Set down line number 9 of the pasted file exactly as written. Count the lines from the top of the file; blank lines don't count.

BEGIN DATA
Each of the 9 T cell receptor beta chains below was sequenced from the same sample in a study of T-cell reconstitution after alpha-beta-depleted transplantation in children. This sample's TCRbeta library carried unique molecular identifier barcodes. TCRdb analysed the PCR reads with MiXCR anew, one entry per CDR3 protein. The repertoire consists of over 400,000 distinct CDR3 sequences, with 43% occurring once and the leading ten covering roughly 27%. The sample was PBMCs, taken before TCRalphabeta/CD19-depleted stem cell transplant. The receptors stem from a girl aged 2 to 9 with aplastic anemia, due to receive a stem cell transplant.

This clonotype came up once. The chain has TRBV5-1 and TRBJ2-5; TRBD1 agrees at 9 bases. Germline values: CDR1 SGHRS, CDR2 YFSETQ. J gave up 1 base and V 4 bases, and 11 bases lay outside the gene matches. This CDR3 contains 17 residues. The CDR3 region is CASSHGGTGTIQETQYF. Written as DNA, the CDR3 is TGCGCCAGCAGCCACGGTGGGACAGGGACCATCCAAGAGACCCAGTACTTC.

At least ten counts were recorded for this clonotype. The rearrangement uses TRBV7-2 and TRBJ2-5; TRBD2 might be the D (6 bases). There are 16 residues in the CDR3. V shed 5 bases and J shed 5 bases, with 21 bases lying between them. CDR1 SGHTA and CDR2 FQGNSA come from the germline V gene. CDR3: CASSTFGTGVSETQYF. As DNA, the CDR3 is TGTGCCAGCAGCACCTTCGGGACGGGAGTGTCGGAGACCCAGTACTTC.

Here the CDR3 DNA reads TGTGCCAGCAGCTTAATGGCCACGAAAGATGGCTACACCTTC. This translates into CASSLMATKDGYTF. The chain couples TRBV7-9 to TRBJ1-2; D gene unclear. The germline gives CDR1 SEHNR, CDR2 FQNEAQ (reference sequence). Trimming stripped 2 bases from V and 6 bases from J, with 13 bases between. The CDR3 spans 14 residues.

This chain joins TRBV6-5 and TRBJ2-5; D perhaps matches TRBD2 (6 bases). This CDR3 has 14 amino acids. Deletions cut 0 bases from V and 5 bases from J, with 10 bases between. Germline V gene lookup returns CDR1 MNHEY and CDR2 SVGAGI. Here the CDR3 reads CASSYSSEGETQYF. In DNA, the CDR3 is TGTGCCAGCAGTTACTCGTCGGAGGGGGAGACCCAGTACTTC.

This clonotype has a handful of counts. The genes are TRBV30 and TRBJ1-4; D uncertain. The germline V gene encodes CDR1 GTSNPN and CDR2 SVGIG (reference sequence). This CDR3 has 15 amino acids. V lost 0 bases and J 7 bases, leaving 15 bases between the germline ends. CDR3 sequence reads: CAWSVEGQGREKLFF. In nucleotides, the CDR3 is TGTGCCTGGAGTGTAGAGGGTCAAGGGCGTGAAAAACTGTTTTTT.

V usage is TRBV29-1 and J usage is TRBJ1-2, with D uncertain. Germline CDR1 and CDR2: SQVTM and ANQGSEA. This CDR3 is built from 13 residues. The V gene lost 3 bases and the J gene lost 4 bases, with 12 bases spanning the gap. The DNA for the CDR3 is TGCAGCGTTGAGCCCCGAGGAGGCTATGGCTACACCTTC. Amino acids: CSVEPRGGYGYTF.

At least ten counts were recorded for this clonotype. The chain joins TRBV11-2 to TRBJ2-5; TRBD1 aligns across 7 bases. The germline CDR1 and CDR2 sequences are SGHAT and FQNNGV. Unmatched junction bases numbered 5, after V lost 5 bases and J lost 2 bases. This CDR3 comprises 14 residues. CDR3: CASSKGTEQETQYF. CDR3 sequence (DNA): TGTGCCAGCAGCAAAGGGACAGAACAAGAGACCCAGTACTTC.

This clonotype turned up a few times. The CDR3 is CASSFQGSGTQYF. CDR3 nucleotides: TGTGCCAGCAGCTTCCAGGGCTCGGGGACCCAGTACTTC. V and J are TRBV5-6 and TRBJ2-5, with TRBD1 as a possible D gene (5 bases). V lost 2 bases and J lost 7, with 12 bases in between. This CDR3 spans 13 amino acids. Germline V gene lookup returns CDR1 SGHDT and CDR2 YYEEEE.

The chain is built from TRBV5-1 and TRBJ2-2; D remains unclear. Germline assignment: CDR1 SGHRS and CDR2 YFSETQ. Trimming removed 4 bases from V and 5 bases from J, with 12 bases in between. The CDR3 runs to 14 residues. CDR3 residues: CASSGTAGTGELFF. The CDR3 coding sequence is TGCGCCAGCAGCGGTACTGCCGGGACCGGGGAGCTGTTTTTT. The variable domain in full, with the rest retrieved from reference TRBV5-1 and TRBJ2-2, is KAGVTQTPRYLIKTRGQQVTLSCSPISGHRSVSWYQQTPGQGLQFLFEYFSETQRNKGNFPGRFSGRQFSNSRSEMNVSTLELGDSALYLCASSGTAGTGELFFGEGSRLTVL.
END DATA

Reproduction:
This clonotype turned up a few times. The CDR3 is CASSFQGSGTQYF. CDR3 nucleotides: TGTGCCAGCAGCTTCCAGGGCTCGGGGACCCAGTACTTC. V and J are TRBV5-6 and TRBJ2-5, with TRBD1 as a possible D gene (5 bases). V lost 2 bases and J lost 7, with 12 bases in between. This CDR3 spans 13 amino acids. Germline V gene lookup returns CDR1 SGHDT and CDR2 YYEEEE.